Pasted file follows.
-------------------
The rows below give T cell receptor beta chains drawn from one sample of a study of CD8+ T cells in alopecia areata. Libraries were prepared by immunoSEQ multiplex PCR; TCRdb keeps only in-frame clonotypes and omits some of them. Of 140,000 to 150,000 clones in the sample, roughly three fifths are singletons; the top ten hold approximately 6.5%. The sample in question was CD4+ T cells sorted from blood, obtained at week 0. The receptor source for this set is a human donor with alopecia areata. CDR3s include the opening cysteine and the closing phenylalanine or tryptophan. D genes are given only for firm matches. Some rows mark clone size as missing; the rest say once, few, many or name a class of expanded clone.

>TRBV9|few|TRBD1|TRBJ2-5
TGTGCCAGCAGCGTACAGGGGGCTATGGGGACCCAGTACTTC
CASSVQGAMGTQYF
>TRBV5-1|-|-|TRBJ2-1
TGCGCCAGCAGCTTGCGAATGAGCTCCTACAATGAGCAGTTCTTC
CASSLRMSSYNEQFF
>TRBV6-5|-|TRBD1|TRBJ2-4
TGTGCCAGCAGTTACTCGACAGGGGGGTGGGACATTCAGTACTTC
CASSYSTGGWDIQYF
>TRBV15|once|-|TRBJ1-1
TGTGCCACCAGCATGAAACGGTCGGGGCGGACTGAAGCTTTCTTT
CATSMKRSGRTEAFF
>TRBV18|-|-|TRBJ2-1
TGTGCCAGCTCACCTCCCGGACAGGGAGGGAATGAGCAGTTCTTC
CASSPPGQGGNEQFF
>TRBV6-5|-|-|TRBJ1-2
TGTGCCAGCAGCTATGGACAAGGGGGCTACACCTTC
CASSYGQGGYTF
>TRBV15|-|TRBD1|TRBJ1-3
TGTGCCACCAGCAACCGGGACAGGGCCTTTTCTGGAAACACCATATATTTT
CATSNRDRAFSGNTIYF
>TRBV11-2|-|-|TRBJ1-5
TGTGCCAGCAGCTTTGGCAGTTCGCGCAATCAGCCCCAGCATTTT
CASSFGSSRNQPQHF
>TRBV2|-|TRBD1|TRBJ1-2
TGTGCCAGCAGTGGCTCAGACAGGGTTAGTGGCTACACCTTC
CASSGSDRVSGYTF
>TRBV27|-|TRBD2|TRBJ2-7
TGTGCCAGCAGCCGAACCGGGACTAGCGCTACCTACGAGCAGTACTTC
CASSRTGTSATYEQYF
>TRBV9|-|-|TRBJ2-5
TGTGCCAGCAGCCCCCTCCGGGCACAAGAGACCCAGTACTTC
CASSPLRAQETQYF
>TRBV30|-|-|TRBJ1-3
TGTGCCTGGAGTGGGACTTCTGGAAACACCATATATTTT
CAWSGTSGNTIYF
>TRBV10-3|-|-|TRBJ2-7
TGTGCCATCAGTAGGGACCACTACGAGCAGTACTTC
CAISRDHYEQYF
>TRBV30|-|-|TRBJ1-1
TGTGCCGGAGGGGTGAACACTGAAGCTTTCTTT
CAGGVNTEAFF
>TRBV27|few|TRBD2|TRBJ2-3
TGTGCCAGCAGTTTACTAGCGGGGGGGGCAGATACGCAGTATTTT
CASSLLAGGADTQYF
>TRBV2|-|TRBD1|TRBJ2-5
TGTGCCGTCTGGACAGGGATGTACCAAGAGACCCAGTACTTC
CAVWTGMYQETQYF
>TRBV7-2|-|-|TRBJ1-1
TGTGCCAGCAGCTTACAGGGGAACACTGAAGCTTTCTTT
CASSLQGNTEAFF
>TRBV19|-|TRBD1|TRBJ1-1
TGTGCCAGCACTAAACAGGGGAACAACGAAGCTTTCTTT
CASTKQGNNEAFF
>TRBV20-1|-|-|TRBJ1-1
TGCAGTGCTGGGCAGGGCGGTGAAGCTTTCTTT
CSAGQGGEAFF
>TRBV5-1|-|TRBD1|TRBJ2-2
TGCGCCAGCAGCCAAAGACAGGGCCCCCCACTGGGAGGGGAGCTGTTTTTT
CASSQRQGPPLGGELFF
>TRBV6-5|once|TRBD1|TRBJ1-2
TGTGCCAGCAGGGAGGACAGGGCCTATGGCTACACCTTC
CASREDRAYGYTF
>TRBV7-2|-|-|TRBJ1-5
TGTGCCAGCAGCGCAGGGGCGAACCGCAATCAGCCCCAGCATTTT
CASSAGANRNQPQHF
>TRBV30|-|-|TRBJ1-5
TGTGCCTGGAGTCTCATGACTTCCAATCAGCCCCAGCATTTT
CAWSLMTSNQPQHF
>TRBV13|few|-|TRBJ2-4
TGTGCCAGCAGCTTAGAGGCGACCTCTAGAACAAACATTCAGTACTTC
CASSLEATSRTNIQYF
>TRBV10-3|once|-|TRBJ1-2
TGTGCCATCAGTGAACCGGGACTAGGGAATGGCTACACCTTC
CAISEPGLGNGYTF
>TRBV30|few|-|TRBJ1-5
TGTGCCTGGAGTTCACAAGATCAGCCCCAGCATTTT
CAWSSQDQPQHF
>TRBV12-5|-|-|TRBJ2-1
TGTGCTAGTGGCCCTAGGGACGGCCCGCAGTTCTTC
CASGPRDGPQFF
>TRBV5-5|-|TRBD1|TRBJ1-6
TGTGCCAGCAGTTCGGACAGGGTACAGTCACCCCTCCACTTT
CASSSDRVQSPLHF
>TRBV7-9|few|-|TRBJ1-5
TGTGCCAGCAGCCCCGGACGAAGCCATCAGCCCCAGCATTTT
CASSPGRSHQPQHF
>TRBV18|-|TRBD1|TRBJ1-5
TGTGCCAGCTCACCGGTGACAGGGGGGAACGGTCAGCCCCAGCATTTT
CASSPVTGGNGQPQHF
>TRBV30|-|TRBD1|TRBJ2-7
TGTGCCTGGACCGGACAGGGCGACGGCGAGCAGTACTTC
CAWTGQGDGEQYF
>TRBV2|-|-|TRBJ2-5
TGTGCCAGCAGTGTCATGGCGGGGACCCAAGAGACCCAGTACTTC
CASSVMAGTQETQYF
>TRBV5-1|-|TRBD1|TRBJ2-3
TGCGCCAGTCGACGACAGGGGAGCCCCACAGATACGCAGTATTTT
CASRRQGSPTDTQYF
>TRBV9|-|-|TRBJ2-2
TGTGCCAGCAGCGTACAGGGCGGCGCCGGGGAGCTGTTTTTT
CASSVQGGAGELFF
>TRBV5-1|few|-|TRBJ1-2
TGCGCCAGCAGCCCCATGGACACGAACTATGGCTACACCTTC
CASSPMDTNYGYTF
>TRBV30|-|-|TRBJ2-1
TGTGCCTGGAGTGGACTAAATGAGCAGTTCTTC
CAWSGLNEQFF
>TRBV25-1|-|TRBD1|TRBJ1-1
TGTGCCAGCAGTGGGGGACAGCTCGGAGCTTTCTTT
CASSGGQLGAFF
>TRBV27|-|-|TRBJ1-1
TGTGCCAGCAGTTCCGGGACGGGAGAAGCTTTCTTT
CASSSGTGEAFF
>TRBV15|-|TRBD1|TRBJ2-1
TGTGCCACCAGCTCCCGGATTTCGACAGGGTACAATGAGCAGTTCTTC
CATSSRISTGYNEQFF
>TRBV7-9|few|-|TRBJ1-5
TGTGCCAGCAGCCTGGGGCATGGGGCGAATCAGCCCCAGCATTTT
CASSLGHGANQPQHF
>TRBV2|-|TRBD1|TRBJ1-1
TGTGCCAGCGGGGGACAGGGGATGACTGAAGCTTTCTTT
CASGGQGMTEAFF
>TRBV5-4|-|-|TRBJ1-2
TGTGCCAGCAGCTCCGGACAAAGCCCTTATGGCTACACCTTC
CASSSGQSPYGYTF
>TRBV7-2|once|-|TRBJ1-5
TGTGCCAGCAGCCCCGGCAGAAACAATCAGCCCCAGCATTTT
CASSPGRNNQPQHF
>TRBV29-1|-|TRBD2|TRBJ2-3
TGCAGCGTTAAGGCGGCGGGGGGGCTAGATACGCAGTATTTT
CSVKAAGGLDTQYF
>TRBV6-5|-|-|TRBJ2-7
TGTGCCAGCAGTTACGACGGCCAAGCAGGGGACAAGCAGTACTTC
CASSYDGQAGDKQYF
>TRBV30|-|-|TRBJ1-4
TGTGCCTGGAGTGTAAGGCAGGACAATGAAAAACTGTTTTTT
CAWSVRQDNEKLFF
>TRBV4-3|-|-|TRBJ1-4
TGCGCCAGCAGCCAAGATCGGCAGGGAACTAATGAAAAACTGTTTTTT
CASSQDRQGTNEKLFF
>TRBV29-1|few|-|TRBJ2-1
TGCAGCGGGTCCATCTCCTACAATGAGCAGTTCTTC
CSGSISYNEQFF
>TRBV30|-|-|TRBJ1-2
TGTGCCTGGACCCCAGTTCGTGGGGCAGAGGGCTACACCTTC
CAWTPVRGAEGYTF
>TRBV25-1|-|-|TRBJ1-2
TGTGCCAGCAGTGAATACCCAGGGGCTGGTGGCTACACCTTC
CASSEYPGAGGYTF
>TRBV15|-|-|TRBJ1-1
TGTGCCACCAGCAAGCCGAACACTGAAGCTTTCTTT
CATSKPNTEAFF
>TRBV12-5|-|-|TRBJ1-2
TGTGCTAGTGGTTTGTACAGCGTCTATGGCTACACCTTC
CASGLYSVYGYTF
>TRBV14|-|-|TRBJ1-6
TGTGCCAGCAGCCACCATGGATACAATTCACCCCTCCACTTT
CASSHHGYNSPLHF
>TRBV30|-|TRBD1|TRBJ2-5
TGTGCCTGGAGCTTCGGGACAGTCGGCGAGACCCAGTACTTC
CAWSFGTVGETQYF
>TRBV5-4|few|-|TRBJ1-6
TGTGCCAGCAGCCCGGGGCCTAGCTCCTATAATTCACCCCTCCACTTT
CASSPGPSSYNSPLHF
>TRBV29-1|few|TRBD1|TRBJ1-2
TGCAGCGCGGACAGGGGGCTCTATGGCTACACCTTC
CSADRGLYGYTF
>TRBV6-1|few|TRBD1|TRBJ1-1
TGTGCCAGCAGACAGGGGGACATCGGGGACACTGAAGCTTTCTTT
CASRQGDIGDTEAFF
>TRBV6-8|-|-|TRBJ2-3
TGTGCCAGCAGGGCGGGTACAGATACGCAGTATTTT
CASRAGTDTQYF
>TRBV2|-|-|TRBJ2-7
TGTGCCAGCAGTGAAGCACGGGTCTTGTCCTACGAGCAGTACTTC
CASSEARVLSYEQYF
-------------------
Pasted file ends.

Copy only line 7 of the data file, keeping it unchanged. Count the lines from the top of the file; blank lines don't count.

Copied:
CASSLRMSSYNEQFF